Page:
Rice to Meet N. Korean Diplomat

The meeting between the secretary of state and her North Korean counterpart is not expected to resolve the nuclear issue, but it is a first.
The meeting between the secretary of state and her North Korean counterpart is not expected to resolve the nuclear issue, but it is a first. (By Manuel Balce Ceneta -- Associated Press)
By Glenn Kessler
Washington Post Staff Writer
Saturday, July 19, 2008

Secretary of State Condoleezza Rice will meet next week with her North Korean counterpart and the foreign ministers of four other countries involved in the effort to end Pyongyang's nuclear programs, the State Department said yesterday.

The session, which will take place on the sidelines of a Southeast Asia security conference in Singapore, will mark Rice's first meeting with the North Korean official, Pak Ui Chun, and follows on an extraordinary thawing in the tensions between the two countries. North Korea last month demolished the cooling tower attached to its Yongbyon nuclear facility after President Bush notified Congress that he intended to remove the country from the list of sponsors of terrorism.

The North Korean talks have entered a delicate stage. While North Korea has declared how much plutonium it possesses, and has broadly agreed to cooperate in the verification of its claims, the technical details of that process remain under discussion. North Korea also has not disclosed how many weapons it has, nor has it provided details on other possible programs or its participation in the building of a Syrian reactor destroyed by Israel last year.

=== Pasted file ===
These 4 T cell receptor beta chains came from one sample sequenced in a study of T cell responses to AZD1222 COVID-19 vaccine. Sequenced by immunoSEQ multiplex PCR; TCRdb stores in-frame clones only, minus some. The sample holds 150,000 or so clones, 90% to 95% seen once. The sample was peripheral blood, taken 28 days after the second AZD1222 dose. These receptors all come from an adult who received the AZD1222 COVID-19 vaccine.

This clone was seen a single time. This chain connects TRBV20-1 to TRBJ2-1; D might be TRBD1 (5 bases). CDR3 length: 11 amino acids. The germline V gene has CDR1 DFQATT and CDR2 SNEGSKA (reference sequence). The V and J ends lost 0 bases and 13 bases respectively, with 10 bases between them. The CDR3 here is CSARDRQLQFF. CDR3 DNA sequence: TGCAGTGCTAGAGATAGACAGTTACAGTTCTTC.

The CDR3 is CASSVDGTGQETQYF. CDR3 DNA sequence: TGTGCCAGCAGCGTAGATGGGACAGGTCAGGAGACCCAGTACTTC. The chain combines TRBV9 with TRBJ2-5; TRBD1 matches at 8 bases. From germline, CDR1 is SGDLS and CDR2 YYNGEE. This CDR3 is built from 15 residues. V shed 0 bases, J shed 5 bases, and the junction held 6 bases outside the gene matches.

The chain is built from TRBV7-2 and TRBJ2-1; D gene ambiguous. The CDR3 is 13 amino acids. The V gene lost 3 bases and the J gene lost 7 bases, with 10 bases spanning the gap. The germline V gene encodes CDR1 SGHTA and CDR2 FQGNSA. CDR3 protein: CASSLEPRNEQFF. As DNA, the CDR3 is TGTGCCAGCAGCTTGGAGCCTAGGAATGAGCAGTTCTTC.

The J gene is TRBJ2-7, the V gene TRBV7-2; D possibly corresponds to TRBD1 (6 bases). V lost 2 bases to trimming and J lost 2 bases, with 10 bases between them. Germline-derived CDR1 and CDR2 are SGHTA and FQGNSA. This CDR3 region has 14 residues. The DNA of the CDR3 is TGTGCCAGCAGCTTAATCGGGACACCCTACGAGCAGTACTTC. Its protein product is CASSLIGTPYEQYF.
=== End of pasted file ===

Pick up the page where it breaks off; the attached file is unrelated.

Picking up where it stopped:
The meeting is billed as an "informal" gathering of the foreign ministers from the countries participating in the six-party talks, which also include China, South Korea, Russia and Japan. State Department spokesman Sean McCormack said it is not expected to yield any breakthroughs.

"This is not going to be a meeting that produces specific outcomes," McCormack told reporters. "It's really a meeting to review where the six-party process is at the moment."

Still, the foreign ministers of the countries involved in the effort have never before met as a group, signifying a new level of engagement in an on-and-off process launched five years ago. Rice has frequently spoken of her desire to turn the six-nation negotiating process into a broader security forum for Northeast Asia if North Korea gives up its weapons.

The ministerial meeting also marks the Bush administration's further evolution in its dealings with countries that the president in 2002 said were part of an "axis of evil." The president this week approved sending the State Department's third-ranking official, Undersecretary William J. Burns, to an international meeting being held today in Geneva on Iran's nuclear program -- another first.

In Bush's first term, then-Secretary of State Colin L. Powell in 2002 and 2004 met briefly with Pak's predecessor at the same Southeast Asia conference. Powell arranged the 2002 meeting without notifying the White House. He told his aides that he wanted to "accidentally" bump into his counterpart over coffee, and they passed word to the North Korean delegation.


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